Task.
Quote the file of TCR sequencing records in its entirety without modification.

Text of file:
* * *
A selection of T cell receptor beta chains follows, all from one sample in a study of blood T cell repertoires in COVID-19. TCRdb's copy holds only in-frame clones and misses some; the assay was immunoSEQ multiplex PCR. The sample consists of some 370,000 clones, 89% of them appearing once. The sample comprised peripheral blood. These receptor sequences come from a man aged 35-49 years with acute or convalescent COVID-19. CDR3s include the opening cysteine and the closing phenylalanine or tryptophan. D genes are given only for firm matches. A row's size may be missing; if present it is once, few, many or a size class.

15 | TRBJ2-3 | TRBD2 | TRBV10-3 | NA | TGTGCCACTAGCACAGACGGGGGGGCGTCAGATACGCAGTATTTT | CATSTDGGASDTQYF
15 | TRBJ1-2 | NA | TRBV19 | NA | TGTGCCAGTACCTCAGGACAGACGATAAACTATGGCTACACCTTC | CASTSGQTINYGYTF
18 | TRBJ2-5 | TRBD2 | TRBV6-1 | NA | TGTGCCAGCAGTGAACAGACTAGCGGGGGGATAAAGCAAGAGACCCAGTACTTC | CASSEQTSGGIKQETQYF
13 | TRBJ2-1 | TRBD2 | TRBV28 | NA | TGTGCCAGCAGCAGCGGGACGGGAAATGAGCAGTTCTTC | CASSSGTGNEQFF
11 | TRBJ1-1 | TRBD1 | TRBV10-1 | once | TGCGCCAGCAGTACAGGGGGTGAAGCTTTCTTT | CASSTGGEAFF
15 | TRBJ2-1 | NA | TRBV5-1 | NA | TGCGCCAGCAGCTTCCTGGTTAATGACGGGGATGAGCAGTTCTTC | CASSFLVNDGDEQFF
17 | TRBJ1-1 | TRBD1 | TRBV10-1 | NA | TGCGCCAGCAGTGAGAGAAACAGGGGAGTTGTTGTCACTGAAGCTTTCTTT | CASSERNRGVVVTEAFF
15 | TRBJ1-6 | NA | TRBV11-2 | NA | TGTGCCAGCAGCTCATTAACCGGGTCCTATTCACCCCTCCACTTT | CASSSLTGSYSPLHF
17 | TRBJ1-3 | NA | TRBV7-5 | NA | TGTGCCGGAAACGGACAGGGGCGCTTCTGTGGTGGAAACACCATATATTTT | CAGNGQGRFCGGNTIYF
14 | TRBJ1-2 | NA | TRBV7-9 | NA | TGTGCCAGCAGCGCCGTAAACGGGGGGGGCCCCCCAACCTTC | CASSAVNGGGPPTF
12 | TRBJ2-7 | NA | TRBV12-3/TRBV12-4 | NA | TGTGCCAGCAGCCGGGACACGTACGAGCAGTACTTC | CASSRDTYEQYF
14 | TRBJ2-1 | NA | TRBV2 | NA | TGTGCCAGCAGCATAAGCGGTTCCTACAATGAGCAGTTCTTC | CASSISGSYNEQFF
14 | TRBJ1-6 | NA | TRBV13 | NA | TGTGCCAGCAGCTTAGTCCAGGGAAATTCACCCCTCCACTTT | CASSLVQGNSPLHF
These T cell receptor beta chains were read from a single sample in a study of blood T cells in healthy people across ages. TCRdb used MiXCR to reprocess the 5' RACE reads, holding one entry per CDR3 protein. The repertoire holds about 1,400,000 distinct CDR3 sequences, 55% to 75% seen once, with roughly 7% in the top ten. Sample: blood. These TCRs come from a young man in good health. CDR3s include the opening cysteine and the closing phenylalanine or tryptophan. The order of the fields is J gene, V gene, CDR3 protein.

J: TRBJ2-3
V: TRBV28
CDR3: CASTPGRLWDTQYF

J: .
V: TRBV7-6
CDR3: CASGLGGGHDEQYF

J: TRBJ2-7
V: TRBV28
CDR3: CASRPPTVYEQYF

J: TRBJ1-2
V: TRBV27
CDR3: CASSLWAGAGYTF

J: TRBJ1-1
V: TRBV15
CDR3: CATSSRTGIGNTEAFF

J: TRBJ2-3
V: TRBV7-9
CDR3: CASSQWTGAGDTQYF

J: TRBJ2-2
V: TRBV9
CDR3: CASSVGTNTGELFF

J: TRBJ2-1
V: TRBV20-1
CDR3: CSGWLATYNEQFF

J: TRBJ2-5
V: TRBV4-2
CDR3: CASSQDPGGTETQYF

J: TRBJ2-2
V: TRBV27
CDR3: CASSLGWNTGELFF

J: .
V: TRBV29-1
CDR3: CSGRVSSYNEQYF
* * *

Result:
A selection of T cell receptor beta chains follows, all from one sample in a study of blood T cell repertoires in COVID-19. TCRdb's copy holds only in-frame clones and misses some; the assay was immunoSEQ multiplex PCR. The sample consists of some 370,000 clones, 89% of them appearing once. The sample comprised peripheral blood. These receptor sequences come from a man aged 35-49 years with acute or convalescent COVID-19. CDR3s include the opening cysteine and the closing phenylalanine or tryptophan. D genes are given only for firm matches. A row's size may be missing; if present it is once, few, many or a size class.

15 | TRBJ2-3 | TRBD2 | TRBV10-3 | NA | TGTGCCACTAGCACAGACGGGGGGGCGTCAGATACGCAGTATTTT | CATSTDGGASDTQYF
15 | TRBJ1-2 | NA | TRBV19 | NA | TGTGCCAGTACCTCAGGACAGACGATAAACTATGGCTACACCTTC | CASTSGQTINYGYTF
18 | TRBJ2-5 | TRBD2 | TRBV6-1 | NA | TGTGCCAGCAGTGAACAGACTAGCGGGGGGATAAAGCAAGAGACCCAGTACTTC | CASSEQTSGGIKQETQYF
13 | TRBJ2-1 | TRBD2 | TRBV28 | NA | TGTGCCAGCAGCAGCGGGACGGGAAATGAGCAGTTCTTC | CASSSGTGNEQFF
11 | TRBJ1-1 | TRBD1 | TRBV10-1 | once | TGCGCCAGCAGTACAGGGGGTGAAGCTTTCTTT | CASSTGGEAFF
15 | TRBJ2-1 | NA | TRBV5-1 | NA | TGCGCCAGCAGCTTCCTGGTTAATGACGGGGATGAGCAGTTCTTC | CASSFLVNDGDEQFF
17 | TRBJ1-1 | TRBD1 | TRBV10-1 | NA | TGCGCCAGCAGTGAGAGAAACAGGGGAGTTGTTGTCACTGAAGCTTTCTTT | CASSERNRGVVVTEAFF
15 | TRBJ1-6 | NA | TRBV11-2 | NA | TGTGCCAGCAGCTCATTAACCGGGTCCTATTCACCCCTCCACTTT | CASSSLTGSYSPLHF
17 | TRBJ1-3 | NA | TRBV7-5 | NA | TGTGCCGGAAACGGACAGGGGCGCTTCTGTGGTGGAAACACCATATATTTT | CAGNGQGRFCGGNTIYF
14 | TRBJ1-2 | NA | TRBV7-9 | NA | TGTGCCAGCAGCGCCGTAAACGGGGGGGGCCCCCCAACCTTC | CASSAVNGGGPPTF
12 | TRBJ2-7 | NA | TRBV12-3/TRBV12-4 | NA | TGTGCCAGCAGCCGGGACACGTACGAGCAGTACTTC | CASSRDTYEQYF
14 | TRBJ2-1 | NA | TRBV2 | NA | TGTGCCAGCAGCATAAGCGGTTCCTACAATGAGCAGTTCTTC | CASSISGSYNEQFF
14 | TRBJ1-6 | NA | TRBV13 | NA | TGTGCCAGCAGCTTAGTCCAGGGAAATTCACCCCTCCACTTT | CASSLVQGNSPLHF
These T cell receptor beta chains were read from a single sample in a study of blood T cells in healthy people across ages. TCRdb used MiXCR to reprocess the 5' RACE reads, holding one entry per CDR3 protein. The repertoire holds about 1,400,000 distinct CDR3 sequences, 55% to 75% seen once, with roughly 7% in the top ten. Sample: blood. These TCRs come from a young man in good health. CDR3s include the opening cysteine and the closing phenylalanine or tryptophan. The order of the fields is J gene, V gene, CDR3 protein.

J: TRBJ2-3
V: TRBV28
CDR3: CASTPGRLWDTQYF

J: .
V: TRBV7-6
CDR3: CASGLGGGHDEQYF

J: TRBJ2-7
V: TRBV28
CDR3: CASRPPTVYEQYF

J: TRBJ1-2
V: TRBV27
CDR3: CASSLWAGAGYTF

J: TRBJ1-1
V: TRBV15
CDR3: CATSSRTGIGNTEAFF

J: TRBJ2-3
V: TRBV7-9
CDR3: CASSQWTGAGDTQYF

J: TRBJ2-2
V: TRBV9
CDR3: CASSVGTNTGELFF

J: TRBJ2-1
V: TRBV20-1
CDR3: CSGWLATYNEQFF

J: TRBJ2-5
V: TRBV4-2
CDR3: CASSQDPGGTETQYF

J: TRBJ2-2
V: TRBV27
CDR3: CASSLGWNTGELFF

J: .
V: TRBV29-1
CDR3: CSGRVSSYNEQYF